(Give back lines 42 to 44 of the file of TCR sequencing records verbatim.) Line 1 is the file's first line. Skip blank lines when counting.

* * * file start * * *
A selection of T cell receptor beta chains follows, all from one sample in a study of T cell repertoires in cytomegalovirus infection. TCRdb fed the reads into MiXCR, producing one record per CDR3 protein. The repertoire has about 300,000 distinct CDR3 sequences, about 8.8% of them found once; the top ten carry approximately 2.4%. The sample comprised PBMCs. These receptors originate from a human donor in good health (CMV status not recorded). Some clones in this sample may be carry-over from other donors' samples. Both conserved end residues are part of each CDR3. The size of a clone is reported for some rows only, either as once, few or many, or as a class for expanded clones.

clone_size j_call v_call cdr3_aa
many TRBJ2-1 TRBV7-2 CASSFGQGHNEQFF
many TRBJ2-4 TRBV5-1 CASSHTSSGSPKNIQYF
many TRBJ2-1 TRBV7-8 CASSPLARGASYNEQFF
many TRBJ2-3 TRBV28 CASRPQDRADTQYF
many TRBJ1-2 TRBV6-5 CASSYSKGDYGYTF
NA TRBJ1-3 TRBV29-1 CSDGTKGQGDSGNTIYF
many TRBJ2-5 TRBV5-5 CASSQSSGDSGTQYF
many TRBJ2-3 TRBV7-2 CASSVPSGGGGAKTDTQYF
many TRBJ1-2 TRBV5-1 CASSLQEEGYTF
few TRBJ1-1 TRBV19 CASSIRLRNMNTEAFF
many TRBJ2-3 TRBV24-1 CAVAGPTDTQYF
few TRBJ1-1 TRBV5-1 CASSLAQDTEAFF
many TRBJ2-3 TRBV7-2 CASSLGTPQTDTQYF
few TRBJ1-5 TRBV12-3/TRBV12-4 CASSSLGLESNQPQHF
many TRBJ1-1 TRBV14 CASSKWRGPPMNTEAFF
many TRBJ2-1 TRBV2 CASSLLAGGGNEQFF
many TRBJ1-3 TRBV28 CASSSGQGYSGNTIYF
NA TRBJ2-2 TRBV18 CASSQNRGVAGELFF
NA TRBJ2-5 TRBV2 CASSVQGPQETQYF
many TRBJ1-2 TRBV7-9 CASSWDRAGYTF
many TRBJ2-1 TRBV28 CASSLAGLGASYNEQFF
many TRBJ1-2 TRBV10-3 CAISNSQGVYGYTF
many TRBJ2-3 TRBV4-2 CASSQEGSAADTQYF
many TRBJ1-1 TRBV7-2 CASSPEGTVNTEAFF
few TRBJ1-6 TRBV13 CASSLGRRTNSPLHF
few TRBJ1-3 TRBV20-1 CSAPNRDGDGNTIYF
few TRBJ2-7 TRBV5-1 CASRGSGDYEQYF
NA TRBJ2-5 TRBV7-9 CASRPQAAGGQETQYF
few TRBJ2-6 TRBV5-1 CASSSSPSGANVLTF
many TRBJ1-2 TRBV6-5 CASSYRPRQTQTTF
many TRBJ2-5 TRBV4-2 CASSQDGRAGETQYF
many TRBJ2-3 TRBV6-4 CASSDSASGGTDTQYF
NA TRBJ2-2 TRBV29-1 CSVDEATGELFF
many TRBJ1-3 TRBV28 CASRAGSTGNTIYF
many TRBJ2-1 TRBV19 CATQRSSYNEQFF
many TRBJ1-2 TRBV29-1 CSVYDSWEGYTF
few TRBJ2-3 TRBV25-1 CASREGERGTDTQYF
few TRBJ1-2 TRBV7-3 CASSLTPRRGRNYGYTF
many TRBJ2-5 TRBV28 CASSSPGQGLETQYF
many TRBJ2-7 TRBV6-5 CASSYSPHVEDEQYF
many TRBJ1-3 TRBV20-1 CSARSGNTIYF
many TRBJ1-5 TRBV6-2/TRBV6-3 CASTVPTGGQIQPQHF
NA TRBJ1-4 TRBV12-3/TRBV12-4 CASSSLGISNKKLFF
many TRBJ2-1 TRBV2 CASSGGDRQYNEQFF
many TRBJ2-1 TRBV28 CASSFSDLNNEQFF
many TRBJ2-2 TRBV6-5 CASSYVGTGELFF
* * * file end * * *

many TRBJ2-7 TRBV6-5 CASSYSPHVEDEQYF
many TRBJ1-3 TRBV20-1 CSARSGNTIYF
many TRBJ1-5 TRBV6-2/TRBV6-3 CASTVPTGGQIQPQHF